Back when SUPERGIRL was announced, I wondered how they'd handle the Superman issue. It's tricky doing a show about an offshoot character when the main franchise character is controlled by the movie division. I thought a cool way to get around this would be to start the show after some version of "The Death of Superman." It explains why Superman is off-screen and would have given Kara an interesting arc about her struggle to fill the shoes of a beloved hero. Then, at some point many seasons down the line, Superman could have always been resurrected and spun off into his own show.

Instead, the creators opted to just keep Superman an off-screen presence. While I know some people complained about the Super-cousins conversing only in IMs, I think that was the smart play. It implies communications between them, even while it kept Clark off-screen. Not bringing in Superman until Supergirl had time to establish herself and stand on her own legs.

Introducing Superman to this universe was bound to be a challenge. Even though Supergirl is the junior partner, it's still her show. She can't play second fiddle, but at the same time... it's SUPERMAN. He's supposed to be the greatest and purest hero. If Kara showed him up at every turn, it undermines Superman's reputation and the way he's been built up on the show. The challenge: how do you make Superman everything he's been hyped up to be and not turn Kara into a supporting character on her own show?

That's a tough needle to thread and they pulled it off. The first smart move was to put them up against a challenge that needed both of them to fight. Of course, the Venture crisis is the latest in a long line of aerial disasters throughout the Superman mythos. (Hey, when your main character flies, you want to structure an action sequence that takes advantage of that.) It gives Clark and Kara an easy win and a good opportunity for teamwork.

A lot of shows decide that when a new character comes in, they should have a strong conflict with one of the main characters. Sometimes it works, but just as often it can prompt a reaction of, "Who's this asshole who got here five minutes ago and is giving shit to the characters I love?" ER did this constantly, and in most cases, all it did was make the new guys harder to like. I'm glad the show fought the urge to play up the tension between Superman and Supergirl.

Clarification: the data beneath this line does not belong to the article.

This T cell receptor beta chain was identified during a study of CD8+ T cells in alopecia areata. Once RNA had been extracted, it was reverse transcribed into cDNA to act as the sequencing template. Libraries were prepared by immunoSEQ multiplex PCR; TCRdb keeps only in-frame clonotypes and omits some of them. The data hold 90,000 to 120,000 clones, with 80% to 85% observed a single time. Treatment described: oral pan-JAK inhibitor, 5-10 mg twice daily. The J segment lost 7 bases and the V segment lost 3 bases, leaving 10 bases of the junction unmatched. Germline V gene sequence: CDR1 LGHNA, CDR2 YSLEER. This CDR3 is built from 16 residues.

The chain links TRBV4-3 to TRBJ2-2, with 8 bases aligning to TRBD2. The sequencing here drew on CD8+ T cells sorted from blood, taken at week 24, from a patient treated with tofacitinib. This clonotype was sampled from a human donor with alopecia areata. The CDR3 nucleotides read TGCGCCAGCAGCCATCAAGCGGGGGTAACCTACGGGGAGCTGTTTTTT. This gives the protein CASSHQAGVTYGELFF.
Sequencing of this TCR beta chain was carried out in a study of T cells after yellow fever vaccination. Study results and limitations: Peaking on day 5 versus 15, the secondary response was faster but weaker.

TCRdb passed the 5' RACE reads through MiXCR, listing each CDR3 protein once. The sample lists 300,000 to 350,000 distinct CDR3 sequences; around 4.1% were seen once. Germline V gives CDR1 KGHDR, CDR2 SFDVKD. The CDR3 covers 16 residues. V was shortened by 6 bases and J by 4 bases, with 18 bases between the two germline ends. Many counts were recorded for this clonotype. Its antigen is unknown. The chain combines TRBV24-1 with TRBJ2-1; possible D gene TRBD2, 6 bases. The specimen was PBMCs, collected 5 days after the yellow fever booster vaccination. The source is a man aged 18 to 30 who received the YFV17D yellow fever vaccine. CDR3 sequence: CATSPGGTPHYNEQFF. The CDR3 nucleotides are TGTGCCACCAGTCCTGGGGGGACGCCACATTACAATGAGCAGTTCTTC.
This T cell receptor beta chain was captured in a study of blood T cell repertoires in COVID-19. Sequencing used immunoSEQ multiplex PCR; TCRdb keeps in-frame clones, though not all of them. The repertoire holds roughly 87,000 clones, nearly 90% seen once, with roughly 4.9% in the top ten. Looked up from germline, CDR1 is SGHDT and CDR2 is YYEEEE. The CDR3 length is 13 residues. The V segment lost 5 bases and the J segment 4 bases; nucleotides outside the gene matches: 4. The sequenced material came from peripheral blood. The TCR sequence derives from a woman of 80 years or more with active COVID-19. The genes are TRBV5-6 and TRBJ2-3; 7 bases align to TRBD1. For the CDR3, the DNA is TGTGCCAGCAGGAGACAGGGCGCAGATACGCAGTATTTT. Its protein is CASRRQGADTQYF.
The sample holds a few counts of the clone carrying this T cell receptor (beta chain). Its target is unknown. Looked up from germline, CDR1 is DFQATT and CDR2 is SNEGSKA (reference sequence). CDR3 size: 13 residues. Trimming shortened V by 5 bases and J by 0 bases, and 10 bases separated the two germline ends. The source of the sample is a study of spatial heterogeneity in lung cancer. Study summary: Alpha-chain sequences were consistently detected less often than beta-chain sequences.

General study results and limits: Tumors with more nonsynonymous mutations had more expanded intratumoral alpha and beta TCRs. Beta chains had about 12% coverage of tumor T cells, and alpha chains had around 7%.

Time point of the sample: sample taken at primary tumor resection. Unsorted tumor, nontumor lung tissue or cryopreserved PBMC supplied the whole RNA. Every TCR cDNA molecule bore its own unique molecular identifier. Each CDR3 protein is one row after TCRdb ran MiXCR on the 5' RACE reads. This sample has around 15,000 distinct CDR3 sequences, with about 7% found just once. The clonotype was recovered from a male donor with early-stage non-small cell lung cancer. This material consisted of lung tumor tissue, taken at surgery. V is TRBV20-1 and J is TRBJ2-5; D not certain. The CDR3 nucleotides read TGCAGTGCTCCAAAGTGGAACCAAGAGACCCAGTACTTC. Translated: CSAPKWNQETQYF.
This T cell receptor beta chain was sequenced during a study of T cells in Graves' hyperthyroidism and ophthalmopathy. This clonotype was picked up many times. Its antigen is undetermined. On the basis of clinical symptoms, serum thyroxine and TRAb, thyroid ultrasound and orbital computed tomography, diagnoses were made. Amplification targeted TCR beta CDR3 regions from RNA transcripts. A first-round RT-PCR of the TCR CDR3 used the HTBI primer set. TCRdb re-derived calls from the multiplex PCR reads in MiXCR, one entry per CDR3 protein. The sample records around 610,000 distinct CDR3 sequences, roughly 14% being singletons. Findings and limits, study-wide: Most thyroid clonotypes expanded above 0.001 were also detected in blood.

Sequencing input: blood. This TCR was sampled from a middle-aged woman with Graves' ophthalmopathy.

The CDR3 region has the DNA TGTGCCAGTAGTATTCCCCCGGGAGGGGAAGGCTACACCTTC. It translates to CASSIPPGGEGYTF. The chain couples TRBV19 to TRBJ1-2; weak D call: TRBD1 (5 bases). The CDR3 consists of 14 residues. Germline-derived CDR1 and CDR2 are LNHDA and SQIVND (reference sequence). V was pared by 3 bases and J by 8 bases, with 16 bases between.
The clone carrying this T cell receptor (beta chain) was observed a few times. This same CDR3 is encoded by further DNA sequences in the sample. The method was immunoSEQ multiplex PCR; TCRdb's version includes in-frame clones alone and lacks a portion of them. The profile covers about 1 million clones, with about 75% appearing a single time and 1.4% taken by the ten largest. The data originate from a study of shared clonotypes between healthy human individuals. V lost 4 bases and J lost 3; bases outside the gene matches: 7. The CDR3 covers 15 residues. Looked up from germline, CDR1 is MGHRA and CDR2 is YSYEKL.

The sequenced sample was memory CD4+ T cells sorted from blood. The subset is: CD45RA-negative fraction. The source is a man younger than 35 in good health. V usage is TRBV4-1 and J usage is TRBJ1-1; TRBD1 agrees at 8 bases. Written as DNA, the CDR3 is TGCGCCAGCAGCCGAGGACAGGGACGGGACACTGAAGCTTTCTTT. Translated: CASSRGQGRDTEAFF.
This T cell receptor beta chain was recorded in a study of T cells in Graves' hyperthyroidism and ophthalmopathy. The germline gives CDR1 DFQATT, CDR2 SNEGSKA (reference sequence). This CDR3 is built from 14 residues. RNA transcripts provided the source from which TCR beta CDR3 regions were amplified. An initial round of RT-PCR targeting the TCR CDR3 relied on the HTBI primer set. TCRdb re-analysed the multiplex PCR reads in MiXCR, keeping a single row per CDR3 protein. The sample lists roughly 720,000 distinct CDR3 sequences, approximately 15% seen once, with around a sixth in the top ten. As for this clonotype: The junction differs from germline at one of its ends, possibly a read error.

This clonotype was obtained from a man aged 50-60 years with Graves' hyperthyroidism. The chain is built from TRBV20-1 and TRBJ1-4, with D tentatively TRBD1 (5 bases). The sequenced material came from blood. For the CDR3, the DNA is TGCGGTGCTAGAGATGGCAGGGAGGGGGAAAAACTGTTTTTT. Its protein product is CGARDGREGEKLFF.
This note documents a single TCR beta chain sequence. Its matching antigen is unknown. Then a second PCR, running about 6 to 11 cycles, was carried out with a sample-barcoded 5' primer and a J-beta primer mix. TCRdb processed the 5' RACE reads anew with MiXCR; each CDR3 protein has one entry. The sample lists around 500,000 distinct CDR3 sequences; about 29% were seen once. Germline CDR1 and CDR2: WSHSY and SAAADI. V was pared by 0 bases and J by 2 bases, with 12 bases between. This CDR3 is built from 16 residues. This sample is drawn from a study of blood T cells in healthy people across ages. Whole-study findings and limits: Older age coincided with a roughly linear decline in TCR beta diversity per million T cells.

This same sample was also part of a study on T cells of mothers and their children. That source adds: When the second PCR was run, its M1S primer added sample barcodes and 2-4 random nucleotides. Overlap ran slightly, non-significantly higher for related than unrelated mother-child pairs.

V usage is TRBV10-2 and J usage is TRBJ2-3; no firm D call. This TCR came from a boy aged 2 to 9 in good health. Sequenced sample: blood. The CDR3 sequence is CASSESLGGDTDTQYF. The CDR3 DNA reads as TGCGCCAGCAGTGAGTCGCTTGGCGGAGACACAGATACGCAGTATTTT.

Melissa Benoist again proved she's the show's MVP when she was completely endearing as Supergirl gushed over how awesome it was to finally do a rescue with Superman. After so many years of grim heroes taking their job seriously, it's refreshing to have a hero who does good and is all "That was SO cool!" On top of that, she was so happy that Superman saw how competent she was, like a proud child showing off for her parents. It takes some skill to have a character as strong as her somehow be the everyman audience surrogate, but that moment underlined why the show works -despite her powers, Supergirl still feels very much like one of us.

Of course, Benoist also benefited from a strong scene partner in Tyler Hoechlin. In all my fancasting for the part, I don't think he ever would have been on my radar. Part of this is because within the show, Superman would probably have to be in his mid-thirties and Hoechlin is barely older than Benoist. (The premiere lampshaded this with a fun throwaway.) It would have been great if the stars aligned to give one-time Superman Brandon Routh a shot at the part, but I get that once he entered the Berlanti-verse as Ray Palmer, he was never gonna be Clark Kent again.